Then there is the Kaharian Farms located in Baranggay Adya, Lipa City, Batangas, only an hour and a half away from Metro Manila.  In Kaharian Farm, guests are shown the connections among the food that they eat, the farmers who cultivate the crops and the land where they grow.  The visitor will be able to see, smell, touch, taste, hear and truly experience organic farming.  It was the first to produce Certified Organic Rice Seed in the entire Southeast Asian region.  The farm is most famous for its spectacular collection of earthworms.   Currently the largest earthworm farm in the Philippines, it converts 400 ton of agricultural waste a month into rich organic soil through vermicomposting.  The compost it produces aids in plant growth for safe and healthy food and is used by the farms to produce organic vegetables such as lettuce, cabbage, cauliflower, broccoli,  and cucumber as well as fresh herbs like stevia, tarragon and mint.  Visitors will be able to experience hands-on such farm activities as carabao cart ride, fish feeding, rice planting, a vegetable maze, organic soil and vegetable production, and vermiculture training.

         The Costales Nature Farms, located in Brgy. Gagalot in Majayjay, Laguna, is the first to be accredited by the Department of Tourism for agritourism.  Tourists can stay overnight in cottages located in the farm.  Varied tours are available according to the interests of the visitors. The Costales Nature Farms produce organic vegetables, organic chicken, organic eggs, herbs and spices which supply renowned restaurants, supermarkets, bakeshops, organic stores, resorts and casinos.  Products are also served in a restaurant located at the U.P Open University Community hub in Brgy. Maahas, Los Banos, Laguna.  As a provider of agricultural extensions services, Costales Nature Farms offers seminars and workshops on various aspects of organic farming.  There are internship programs and Joint Venture arrangements that are made available especially to the families of Overseas Filipino Workers (OFWs) who would like to venture in farming as an investment of their savings.

         In Brgy. San Jose, Antipolo, Rizal is Flor’s Garden owned by top banking executive Flor Gozon Tarriela who started the project as a hobby farm meant to collect different kinds of weeds which eventual grew into a multi-functional farm that now spans more than 5 hectares of land which can serve as a venue for a variety of functions such as camping, team building, training sessions and workshops.  Flor’s Garden also serves as a farm educational learning destination for students’ field trips through which they can learn more about nature, medicinal plants, weeds, vermiculture production and the like.   To contribute to a very relaxing stay overnight are two springs, swimming pool, gazebo, cabana, gardens, fish ponds as well as a cageless bird and butterfly sanctuary.  Day tours are also available together with welcome drinks, buffet lunch and afternoon snacks.  Packages are also available for overnight stays and extended visits.  It is DOT-accredited for farm tourism  and a learning site for organic agriculture.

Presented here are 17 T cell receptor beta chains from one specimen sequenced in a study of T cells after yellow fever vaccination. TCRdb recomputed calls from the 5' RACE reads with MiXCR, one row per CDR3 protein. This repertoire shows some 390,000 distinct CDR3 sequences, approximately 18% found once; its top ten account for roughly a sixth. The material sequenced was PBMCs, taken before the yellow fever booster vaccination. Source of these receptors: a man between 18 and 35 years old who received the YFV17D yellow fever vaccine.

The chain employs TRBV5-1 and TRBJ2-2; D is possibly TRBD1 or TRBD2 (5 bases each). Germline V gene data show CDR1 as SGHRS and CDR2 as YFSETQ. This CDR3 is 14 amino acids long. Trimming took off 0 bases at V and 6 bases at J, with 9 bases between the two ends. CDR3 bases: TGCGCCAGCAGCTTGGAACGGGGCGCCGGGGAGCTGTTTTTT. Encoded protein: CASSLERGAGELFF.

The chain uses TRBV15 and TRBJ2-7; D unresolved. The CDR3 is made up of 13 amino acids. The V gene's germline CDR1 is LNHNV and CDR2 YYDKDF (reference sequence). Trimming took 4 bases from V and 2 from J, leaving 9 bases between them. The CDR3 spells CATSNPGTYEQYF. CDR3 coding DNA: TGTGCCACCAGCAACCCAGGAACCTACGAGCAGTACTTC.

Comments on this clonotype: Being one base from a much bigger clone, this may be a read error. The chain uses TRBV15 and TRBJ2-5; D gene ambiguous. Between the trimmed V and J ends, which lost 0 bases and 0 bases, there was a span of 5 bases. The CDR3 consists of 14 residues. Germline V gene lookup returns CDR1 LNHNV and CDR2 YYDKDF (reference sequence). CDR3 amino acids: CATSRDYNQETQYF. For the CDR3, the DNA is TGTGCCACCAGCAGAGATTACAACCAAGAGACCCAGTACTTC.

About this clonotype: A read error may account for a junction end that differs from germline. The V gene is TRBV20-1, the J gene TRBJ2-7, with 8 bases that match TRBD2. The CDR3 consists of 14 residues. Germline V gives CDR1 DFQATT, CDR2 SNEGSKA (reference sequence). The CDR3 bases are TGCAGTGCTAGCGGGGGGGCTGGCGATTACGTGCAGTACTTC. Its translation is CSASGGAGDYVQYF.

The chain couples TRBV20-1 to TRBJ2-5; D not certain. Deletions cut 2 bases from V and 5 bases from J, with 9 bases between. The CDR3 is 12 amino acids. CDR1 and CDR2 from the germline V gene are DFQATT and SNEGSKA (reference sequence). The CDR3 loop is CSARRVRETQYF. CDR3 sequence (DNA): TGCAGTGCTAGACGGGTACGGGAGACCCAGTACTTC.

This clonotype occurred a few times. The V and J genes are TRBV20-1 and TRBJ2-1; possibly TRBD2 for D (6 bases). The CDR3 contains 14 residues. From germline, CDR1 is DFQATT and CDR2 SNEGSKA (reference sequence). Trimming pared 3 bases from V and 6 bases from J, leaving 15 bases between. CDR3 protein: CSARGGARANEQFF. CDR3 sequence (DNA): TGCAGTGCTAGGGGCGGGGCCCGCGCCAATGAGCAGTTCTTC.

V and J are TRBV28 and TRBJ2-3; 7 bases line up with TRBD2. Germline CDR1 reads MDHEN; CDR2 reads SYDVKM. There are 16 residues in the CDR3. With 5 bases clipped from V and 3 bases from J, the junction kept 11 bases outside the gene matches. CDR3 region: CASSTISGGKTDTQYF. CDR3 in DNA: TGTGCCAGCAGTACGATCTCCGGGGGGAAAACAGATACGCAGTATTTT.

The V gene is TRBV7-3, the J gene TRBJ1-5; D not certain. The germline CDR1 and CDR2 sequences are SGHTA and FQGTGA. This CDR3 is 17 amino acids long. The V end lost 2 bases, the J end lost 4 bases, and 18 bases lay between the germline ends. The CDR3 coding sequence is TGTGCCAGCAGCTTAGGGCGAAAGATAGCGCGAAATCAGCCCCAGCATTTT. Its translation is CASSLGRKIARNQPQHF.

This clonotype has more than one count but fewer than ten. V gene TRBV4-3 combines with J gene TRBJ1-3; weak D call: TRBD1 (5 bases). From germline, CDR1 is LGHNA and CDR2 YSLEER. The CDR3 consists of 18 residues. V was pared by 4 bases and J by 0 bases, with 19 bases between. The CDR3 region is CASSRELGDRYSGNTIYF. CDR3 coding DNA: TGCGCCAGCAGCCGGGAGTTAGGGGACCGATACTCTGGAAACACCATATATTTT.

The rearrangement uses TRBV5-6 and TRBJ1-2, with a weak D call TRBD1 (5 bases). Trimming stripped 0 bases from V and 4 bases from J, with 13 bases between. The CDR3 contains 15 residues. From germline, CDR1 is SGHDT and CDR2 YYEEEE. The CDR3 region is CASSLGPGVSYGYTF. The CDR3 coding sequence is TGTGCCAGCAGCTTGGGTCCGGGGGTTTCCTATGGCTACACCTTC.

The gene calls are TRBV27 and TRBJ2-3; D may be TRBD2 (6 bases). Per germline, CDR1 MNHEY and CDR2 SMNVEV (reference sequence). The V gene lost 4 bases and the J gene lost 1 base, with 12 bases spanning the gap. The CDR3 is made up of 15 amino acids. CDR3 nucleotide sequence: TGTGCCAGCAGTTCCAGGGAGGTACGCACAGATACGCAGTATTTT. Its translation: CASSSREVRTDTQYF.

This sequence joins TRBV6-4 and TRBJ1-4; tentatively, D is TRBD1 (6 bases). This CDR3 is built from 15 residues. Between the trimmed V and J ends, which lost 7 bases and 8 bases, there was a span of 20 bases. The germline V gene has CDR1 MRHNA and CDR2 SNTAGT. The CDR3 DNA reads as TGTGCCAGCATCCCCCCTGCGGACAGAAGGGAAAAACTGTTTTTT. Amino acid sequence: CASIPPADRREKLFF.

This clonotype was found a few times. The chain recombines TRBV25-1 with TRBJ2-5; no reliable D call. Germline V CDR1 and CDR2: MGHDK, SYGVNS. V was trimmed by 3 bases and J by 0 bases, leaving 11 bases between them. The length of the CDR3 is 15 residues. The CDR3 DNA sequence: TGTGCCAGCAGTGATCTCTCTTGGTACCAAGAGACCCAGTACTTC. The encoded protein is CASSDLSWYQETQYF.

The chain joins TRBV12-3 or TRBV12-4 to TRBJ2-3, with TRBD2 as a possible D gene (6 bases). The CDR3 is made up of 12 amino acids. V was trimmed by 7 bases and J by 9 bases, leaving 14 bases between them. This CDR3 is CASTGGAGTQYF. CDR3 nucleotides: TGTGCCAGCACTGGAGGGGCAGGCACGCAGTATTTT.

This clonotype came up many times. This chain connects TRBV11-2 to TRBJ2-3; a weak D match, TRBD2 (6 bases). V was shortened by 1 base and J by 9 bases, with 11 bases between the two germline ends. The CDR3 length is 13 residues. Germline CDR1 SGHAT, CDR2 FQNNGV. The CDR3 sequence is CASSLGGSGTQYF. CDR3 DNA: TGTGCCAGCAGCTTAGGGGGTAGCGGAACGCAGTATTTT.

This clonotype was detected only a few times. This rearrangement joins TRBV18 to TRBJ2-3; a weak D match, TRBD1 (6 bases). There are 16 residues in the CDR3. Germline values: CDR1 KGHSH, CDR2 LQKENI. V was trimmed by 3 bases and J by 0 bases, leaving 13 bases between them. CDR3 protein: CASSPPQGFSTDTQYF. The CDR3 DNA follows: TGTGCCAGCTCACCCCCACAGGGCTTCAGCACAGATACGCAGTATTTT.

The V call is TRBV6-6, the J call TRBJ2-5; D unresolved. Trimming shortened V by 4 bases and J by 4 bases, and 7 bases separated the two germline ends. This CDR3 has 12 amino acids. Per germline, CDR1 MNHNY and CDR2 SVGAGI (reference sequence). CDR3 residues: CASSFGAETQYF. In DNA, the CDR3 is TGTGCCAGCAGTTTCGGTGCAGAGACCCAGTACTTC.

Not to be outdone, Cavite offers, among others, the Gourmet Farms Inc. along Km 52, Aguinaldo Highway, Buho, Silang, Cavite.  Started in 1987 with a 2,000 square meters farmland by entrepreneur Mr. Ernest Escaler, it has expanded to a six-hectare plantable area for high value crops,  mainly  leafy vegetables, herbs and spices.    It offers farm tours with such activities as herb potting, lettuce picking, harvesting and livestock feeding.  It can accommodate educational farm tours and field trips for students in universities offering agricultural courses.  The farm also conducts agricultural training program ranging anywhere from one-day to three-day training activities.  It has partnered with the Tokyo University to offer training programs for university students during the months of February and August.  Both professors and students from this Japanese university are immersed in activities in the farm for a number of weeks.  This program has already been functioning for the last 15 years.   Guests can also avail of a three-day detoxication retreat in live-in facilities that can make room for 26 individuals.  There is also a famous restaurant best known for mediterranean cuisine and Italian set menu of pizza, salad, pasta and signature lemonade.  The restaurant has become famous for one of the best coffee blends.

     Those interested for more complete information about this laudable agritourism program  of the Department of Agriculture and the Department of Tourism may log on to the website www.ati.da.gov.ph/calabarzon or inquire through the email address of atirtc4a@gmail.com or telephone 046-419-0210.  Since the average age of a Filipino farmer is already close to 60, it is important that even non-farmers coming from the urban areas be involved in producing high-value crops which are going to be in increasing demand as more households attain middle-income status.  The biggest challenge to the world in the coming years will no longer be the shortage of energy.  It will be a shortage of food.   For comments, my email address is bernardo.villegas@uap.asia.